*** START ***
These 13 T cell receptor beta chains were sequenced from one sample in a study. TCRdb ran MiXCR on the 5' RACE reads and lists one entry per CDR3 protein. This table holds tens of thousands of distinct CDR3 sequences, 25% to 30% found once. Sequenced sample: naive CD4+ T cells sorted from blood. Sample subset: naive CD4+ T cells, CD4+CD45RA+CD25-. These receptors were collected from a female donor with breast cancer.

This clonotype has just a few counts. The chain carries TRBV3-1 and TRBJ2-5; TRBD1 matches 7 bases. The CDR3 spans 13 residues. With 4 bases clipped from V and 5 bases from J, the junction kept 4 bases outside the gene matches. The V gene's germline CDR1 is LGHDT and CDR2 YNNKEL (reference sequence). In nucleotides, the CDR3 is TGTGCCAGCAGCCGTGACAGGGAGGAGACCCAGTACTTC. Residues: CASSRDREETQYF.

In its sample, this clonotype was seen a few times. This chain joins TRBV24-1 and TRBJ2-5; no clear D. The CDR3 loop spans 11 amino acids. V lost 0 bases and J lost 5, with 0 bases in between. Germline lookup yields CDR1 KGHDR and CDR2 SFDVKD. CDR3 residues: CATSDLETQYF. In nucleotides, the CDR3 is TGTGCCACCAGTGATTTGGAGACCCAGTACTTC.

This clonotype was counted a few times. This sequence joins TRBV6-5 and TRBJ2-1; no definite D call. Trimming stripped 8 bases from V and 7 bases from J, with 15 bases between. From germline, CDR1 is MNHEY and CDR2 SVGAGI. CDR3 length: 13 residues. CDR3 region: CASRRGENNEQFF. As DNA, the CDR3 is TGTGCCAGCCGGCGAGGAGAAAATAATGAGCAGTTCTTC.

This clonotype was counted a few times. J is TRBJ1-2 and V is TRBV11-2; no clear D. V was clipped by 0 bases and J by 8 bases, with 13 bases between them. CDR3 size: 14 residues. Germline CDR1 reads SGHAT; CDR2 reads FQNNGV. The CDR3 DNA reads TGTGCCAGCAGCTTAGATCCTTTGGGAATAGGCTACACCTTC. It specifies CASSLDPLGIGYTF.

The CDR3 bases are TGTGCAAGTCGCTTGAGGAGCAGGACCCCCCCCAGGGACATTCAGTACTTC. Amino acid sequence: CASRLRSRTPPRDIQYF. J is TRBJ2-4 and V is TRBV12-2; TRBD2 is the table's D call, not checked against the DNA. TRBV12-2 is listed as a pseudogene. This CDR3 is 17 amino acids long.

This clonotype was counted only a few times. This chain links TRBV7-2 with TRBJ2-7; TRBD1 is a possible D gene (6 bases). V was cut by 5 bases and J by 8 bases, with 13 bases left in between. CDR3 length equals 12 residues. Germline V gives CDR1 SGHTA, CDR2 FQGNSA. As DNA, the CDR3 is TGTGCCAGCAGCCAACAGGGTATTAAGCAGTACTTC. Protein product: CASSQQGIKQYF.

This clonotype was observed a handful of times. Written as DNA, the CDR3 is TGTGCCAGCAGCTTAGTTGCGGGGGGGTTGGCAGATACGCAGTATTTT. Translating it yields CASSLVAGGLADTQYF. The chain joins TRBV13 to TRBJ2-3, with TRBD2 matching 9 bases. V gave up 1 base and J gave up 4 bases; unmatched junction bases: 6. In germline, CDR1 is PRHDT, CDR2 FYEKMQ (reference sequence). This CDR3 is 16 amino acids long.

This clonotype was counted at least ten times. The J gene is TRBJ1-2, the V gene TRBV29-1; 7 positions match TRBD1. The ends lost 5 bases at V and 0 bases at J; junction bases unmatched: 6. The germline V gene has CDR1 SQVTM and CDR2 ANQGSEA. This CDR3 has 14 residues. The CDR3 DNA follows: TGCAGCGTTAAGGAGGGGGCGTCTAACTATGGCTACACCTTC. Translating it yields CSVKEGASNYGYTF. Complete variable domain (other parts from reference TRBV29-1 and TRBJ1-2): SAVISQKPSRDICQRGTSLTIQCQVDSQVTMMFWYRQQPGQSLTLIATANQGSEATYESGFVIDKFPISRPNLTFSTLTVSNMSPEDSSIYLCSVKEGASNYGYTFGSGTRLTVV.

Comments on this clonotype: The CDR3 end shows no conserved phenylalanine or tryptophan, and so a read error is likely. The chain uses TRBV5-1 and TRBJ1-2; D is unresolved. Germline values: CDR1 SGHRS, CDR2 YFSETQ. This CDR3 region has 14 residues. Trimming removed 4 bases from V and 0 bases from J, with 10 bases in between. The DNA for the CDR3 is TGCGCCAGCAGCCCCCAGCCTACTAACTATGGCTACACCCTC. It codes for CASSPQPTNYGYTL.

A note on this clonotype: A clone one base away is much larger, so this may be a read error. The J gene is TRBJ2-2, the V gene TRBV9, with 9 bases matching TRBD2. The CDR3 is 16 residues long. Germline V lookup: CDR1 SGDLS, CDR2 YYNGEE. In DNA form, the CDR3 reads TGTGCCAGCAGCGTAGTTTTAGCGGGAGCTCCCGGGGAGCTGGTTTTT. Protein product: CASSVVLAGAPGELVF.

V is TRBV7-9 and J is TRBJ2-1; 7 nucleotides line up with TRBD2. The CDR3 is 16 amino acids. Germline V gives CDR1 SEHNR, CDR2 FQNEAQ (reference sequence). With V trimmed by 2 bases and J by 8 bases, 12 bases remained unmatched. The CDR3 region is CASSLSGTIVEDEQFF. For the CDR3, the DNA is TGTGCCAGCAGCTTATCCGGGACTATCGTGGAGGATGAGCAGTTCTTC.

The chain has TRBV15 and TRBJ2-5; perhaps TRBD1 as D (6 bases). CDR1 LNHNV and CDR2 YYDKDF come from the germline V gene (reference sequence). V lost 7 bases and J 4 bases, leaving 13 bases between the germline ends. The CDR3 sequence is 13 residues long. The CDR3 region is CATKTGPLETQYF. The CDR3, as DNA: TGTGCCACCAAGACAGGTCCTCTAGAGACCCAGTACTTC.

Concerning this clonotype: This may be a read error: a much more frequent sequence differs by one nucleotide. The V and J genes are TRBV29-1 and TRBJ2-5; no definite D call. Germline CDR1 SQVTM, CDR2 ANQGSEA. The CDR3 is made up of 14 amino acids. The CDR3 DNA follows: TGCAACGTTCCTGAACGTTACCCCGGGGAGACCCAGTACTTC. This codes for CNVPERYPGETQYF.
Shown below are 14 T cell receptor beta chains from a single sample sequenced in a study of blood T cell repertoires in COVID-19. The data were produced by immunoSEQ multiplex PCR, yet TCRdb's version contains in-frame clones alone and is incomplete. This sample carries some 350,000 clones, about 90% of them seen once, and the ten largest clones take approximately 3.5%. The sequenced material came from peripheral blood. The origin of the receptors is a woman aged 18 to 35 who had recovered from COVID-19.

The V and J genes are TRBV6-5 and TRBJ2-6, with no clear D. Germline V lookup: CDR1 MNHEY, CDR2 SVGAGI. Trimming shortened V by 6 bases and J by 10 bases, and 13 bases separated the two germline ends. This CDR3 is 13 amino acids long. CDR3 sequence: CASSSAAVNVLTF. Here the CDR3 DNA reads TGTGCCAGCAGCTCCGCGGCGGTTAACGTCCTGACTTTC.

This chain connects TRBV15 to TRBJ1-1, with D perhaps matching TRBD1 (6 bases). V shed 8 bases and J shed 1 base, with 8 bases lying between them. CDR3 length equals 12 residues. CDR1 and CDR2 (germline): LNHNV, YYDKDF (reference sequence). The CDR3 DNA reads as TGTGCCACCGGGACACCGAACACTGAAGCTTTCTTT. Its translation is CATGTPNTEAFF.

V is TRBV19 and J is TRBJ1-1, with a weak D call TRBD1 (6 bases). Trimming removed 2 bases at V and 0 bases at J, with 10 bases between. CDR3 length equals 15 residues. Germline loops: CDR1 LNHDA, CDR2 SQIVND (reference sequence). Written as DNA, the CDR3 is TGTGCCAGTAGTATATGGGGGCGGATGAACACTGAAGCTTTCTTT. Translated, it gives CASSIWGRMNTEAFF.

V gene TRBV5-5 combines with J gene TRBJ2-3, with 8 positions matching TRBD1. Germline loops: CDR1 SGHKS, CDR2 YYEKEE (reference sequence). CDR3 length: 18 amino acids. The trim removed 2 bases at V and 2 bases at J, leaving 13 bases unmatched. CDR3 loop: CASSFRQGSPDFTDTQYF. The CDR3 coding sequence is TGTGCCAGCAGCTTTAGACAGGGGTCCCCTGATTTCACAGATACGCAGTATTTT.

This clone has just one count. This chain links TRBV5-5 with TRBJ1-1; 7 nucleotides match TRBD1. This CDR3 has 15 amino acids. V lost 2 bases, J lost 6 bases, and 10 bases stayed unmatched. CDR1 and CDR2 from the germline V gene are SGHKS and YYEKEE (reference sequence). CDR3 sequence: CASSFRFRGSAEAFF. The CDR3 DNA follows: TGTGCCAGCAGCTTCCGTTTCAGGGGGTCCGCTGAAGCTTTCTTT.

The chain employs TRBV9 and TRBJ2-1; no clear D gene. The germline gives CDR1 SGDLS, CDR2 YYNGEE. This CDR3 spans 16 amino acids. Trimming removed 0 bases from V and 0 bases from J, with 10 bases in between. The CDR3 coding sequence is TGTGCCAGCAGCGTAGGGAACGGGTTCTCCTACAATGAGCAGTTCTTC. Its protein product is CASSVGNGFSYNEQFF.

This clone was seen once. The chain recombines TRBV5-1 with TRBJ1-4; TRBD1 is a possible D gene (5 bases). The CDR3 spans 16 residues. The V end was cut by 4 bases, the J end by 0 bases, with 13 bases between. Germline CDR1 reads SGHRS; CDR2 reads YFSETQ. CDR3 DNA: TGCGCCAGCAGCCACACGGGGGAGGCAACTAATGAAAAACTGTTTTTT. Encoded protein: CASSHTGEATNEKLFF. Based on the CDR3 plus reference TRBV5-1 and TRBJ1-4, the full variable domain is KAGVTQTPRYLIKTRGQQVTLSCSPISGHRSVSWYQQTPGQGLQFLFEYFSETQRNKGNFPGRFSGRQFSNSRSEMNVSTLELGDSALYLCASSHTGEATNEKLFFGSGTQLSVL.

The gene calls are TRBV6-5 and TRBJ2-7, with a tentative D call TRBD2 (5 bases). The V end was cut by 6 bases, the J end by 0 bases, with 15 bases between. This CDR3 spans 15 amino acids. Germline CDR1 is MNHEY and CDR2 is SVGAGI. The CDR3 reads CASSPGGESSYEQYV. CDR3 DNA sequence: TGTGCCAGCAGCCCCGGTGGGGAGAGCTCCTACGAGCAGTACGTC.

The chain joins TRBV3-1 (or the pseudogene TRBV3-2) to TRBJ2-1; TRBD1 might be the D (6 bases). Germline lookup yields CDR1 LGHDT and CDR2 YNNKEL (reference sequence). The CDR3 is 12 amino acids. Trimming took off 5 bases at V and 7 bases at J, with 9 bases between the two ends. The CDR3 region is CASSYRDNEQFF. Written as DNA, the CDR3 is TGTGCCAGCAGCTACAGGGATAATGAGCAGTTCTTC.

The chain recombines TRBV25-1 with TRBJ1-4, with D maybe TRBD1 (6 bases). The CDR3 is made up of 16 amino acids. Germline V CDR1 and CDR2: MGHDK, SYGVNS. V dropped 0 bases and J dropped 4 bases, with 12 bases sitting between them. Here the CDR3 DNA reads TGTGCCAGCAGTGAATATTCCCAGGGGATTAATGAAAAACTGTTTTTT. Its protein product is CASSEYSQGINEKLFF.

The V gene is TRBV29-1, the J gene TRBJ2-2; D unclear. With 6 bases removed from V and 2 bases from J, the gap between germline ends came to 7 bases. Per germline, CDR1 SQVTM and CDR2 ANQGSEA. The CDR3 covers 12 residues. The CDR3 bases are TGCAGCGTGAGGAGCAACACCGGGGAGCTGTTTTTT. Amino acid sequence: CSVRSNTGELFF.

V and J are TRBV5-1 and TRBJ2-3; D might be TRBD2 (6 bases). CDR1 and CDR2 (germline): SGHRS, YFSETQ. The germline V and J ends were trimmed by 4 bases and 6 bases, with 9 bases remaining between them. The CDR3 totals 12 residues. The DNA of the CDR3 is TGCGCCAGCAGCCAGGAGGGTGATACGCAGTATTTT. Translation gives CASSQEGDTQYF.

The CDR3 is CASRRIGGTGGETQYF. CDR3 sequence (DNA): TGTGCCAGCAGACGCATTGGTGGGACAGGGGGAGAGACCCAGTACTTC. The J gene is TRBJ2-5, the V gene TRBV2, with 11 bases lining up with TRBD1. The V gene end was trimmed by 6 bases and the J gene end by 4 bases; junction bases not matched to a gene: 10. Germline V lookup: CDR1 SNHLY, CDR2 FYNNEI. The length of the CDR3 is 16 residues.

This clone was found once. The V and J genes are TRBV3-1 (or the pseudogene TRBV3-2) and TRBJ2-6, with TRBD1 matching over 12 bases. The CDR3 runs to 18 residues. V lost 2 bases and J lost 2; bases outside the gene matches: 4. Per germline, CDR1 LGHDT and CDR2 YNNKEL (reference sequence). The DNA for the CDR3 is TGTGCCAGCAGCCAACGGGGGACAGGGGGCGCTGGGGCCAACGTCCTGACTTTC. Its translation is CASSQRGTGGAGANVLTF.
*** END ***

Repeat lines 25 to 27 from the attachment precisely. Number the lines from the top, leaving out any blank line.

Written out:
The chain recombines TRBV25-1 with TRBJ1-4, with D maybe TRBD1 (6 bases). The CDR3 is made up of 16 amino acids. Germline V CDR1 and CDR2: MGHDK, SYGVNS. V dropped 0 bases and J dropped 4 bases, with 12 bases sitting between them. Here the CDR3 DNA reads TGTGCCAGCAGTGAATATTCCCAGGGGATTAATGAAAAACTGTTTTTT. Its protein product is CASSEYSQGINEKLFF.

The V gene is TRBV29-1, the J gene TRBJ2-2; D unclear. With 6 bases removed from V and 2 bases from J, the gap between germline ends came to 7 bases. Per germline, CDR1 SQVTM and CDR2 ANQGSEA. The CDR3 covers 12 residues. The CDR3 bases are TGCAGCGTGAGGAGCAACACCGGGGAGCTGTTTTTT. Amino acid sequence: CSVRSNTGELFF.

V and J are TRBV5-1 and TRBJ2-3; D might be TRBD2 (6 bases). CDR1 and CDR2 (germline): SGHRS, YFSETQ. The germline V and J ends were trimmed by 4 bases and 6 bases, with 9 bases remaining between them. The CDR3 totals 12 residues. The DNA of the CDR3 is TGCGCCAGCAGCCAGGAGGGTGATACGCAGTATTTT. Translation gives CASSQEGDTQYF.